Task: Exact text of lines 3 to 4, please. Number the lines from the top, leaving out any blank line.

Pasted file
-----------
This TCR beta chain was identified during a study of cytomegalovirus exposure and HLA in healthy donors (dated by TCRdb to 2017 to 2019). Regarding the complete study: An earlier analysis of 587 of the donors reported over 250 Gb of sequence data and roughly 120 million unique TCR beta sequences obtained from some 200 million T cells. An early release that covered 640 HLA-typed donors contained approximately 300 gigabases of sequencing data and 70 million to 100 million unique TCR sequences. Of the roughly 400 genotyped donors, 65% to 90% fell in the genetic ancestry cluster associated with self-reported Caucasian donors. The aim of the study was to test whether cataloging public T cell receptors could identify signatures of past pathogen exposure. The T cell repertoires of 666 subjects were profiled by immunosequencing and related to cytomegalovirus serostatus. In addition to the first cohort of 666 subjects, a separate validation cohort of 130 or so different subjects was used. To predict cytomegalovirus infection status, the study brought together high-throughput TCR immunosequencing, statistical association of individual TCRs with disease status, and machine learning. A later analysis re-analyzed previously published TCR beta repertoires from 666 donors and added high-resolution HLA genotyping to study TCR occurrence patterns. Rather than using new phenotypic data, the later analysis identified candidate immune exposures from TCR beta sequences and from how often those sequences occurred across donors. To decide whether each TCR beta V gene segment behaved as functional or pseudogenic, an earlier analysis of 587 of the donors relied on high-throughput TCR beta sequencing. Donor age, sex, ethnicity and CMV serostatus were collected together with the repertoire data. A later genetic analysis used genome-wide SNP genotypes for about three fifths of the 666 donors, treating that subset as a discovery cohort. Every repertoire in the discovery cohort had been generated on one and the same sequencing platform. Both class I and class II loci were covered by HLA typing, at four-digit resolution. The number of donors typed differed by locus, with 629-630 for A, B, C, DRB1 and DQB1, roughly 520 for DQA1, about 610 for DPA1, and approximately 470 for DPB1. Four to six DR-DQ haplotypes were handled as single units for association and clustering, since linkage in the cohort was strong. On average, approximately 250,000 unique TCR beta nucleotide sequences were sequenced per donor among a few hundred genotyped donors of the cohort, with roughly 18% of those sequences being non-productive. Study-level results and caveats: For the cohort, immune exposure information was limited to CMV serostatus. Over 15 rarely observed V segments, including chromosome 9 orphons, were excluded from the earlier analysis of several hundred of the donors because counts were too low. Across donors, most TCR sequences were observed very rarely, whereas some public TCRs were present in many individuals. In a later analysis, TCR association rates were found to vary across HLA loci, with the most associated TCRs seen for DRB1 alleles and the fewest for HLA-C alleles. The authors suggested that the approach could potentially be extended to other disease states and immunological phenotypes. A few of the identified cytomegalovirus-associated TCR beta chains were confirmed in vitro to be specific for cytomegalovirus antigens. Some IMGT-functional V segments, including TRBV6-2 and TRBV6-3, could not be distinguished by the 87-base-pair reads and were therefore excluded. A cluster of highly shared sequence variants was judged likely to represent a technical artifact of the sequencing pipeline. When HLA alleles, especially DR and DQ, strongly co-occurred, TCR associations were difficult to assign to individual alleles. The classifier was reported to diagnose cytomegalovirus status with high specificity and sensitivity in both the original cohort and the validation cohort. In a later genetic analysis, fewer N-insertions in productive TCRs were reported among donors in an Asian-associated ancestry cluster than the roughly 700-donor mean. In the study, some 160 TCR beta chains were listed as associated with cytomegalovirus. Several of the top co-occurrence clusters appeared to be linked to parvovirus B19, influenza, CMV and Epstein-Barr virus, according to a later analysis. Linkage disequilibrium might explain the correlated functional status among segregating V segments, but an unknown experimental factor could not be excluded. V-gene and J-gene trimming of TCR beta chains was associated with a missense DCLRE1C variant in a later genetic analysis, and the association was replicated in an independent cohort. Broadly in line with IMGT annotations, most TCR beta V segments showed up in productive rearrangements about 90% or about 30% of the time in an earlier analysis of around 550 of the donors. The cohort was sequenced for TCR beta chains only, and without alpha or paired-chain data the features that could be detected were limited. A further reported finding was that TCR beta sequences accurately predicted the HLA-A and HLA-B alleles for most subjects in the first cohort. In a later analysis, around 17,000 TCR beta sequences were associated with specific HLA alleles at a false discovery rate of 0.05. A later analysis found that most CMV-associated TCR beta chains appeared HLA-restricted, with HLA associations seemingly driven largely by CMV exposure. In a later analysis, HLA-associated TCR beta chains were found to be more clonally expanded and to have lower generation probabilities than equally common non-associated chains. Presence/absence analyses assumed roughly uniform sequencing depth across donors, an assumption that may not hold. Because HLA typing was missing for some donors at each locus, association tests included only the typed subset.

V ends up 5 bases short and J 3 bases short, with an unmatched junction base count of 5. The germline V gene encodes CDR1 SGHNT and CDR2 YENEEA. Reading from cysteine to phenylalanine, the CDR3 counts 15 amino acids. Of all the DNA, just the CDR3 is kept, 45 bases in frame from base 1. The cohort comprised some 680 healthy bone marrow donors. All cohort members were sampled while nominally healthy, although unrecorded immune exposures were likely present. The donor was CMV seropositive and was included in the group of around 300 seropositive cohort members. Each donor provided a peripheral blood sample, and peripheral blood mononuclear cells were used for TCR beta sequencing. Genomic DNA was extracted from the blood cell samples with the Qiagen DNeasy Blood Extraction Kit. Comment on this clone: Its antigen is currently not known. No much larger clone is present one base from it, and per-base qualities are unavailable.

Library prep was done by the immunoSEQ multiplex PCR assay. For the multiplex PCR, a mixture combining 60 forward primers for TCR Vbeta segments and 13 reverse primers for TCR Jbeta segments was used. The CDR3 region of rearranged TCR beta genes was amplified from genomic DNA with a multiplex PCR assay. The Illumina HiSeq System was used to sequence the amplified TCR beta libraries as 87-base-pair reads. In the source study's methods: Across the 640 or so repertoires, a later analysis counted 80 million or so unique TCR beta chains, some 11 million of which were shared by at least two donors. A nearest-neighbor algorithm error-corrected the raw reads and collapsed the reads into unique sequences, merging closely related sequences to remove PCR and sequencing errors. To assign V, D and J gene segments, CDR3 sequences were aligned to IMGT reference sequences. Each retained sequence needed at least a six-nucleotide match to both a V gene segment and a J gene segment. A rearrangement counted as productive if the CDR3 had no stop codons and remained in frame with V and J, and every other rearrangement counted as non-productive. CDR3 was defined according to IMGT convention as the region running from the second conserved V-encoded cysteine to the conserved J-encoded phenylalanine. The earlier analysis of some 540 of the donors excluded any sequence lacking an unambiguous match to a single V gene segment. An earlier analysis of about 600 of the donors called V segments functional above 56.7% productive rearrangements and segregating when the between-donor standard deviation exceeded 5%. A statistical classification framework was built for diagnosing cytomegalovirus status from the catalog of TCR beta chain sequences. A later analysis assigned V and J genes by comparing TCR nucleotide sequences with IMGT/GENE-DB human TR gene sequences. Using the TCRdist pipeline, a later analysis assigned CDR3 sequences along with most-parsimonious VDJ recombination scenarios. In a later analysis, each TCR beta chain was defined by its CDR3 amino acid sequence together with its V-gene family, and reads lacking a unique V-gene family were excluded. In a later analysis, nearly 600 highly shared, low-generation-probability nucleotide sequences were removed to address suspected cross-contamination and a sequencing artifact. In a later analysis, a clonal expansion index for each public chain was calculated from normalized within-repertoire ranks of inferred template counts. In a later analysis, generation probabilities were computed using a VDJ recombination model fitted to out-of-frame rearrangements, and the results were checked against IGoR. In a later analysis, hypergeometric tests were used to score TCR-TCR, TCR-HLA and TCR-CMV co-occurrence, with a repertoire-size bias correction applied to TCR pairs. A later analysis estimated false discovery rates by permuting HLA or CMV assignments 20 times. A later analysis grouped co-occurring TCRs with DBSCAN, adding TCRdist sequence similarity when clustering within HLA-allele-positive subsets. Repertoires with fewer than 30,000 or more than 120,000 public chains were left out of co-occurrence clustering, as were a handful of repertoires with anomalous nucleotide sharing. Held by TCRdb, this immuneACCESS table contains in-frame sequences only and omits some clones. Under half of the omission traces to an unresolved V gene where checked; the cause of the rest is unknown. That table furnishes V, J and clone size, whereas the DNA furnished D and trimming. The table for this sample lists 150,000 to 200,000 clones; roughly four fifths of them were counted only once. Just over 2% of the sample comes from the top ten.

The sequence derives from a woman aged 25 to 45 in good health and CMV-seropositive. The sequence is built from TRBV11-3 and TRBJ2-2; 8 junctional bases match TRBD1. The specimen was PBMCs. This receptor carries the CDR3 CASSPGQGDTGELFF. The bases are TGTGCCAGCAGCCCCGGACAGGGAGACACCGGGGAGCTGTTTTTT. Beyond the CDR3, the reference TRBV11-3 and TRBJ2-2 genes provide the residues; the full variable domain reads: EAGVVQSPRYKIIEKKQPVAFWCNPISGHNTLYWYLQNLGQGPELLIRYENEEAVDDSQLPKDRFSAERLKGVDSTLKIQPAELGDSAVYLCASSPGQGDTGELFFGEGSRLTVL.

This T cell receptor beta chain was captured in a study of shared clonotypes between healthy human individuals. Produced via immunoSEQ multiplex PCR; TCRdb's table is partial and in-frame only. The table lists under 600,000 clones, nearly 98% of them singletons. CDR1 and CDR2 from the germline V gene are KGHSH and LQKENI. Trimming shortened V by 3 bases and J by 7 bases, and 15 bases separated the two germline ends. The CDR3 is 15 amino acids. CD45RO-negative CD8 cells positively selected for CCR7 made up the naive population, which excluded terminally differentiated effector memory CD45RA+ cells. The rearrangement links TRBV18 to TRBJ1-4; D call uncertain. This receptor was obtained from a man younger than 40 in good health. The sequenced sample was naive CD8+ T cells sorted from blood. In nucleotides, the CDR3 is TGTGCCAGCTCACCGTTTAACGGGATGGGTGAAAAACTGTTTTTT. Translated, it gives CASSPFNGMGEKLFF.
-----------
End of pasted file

Library prep was done by the immunoSEQ multiplex PCR assay. For the multiplex PCR, a mixture combining 60 forward primers for TCR Vbeta segments and 13 reverse primers for TCR Jbeta segments was used. The CDR3 region of rearranged TCR beta genes was amplified from genomic DNA with a multiplex PCR assay. The Illumina HiSeq System was used to sequence the amplified TCR beta libraries as 87-base-pair reads. In the source study's methods: Across the 640 or so repertoires, a later analysis counted 80 million or so unique TCR beta chains, some 11 million of which were shared by at least two donors. A nearest-neighbor algorithm error-corrected the raw reads and collapsed the reads into unique sequences, merging closely related sequences to remove PCR and sequencing errors. To assign V, D and J gene segments, CDR3 sequences were aligned to IMGT reference sequences. Each retained sequence needed at least a six-nucleotide match to both a V gene segment and a J gene segment. A rearrangement counted as productive if the CDR3 had no stop codons and remained in frame with V and J, and every other rearrangement counted as non-productive. CDR3 was defined according to IMGT convention as the region running from the second conserved V-encoded cysteine to the conserved J-encoded phenylalanine. The earlier analysis of some 540 of the donors excluded any sequence lacking an unambiguous match to a single V gene segment. An earlier analysis of about 600 of the donors called V segments functional above 56.7% productive rearrangements and segregating when the between-donor standard deviation exceeded 5%. A statistical classification framework was built for diagnosing cytomegalovirus status from the catalog of TCR beta chain sequences. A later analysis assigned V and J genes by comparing TCR nucleotide sequences with IMGT/GENE-DB human TR gene sequences. Using the TCRdist pipeline, a later analysis assigned CDR3 sequences along with most-parsimonious VDJ recombination scenarios. In a later analysis, each TCR beta chain was defined by its CDR3 amino acid sequence together with its V-gene family, and reads lacking a unique V-gene family were excluded. In a later analysis, nearly 600 highly shared, low-generation-probability nucleotide sequences were removed to address suspected cross-contamination and a sequencing artifact. In a later analysis, a clonal expansion index for each public chain was calculated from normalized within-repertoire ranks of inferred template counts. In a later analysis, generation probabilities were computed using a VDJ recombination model fitted to out-of-frame rearrangements, and the results were checked against IGoR. In a later analysis, hypergeometric tests were used to score TCR-TCR, TCR-HLA and TCR-CMV co-occurrence, with a repertoire-size bias correction applied to TCR pairs. A later analysis estimated false discovery rates by permuting HLA or CMV assignments 20 times. A later analysis grouped co-occurring TCRs with DBSCAN, adding TCRdist sequence similarity when clustering within HLA-allele-positive subsets. Repertoires with fewer than 30,000 or more than 120,000 public chains were left out of co-occurrence clustering, as were a handful of repertoires with anomalous nucleotide sharing. Held by TCRdb, this immuneACCESS table contains in-frame sequences only and omits some clones. Under half of the omission traces to an unresolved V gene where checked; the cause of the rest is unknown. That table furnishes V, J and clone size, whereas the DNA furnished D and trimming. The table for this sample lists 150,000 to 200,000 clones; roughly four fifths of them were counted only once. Just over 2% of the sample comes from the top ten.

The sequence derives from a woman aged 25 to 45 in good health and CMV-seropositive. The sequence is built from TRBV11-3 and TRBJ2-2; 8 junctional bases match TRBD1. The specimen was PBMCs. This receptor carries the CDR3 CASSPGQGDTGELFF. The bases are TGTGCCAGCAGCCCCGGACAGGGAGACACCGGGGAGCTGTTTTTT. Beyond the CDR3, the reference TRBV11-3 and TRBJ2-2 genes provide the residues; the full variable domain reads: EAGVVQSPRYKIIEKKQPVAFWCNPISGHNTLYWYLQNLGQGPELLIRYENEEAVDDSQLPKDRFSAERLKGVDSTLKIQPAELGDSAVYLCASSPGQGDTGELFFGEGSRLTVL.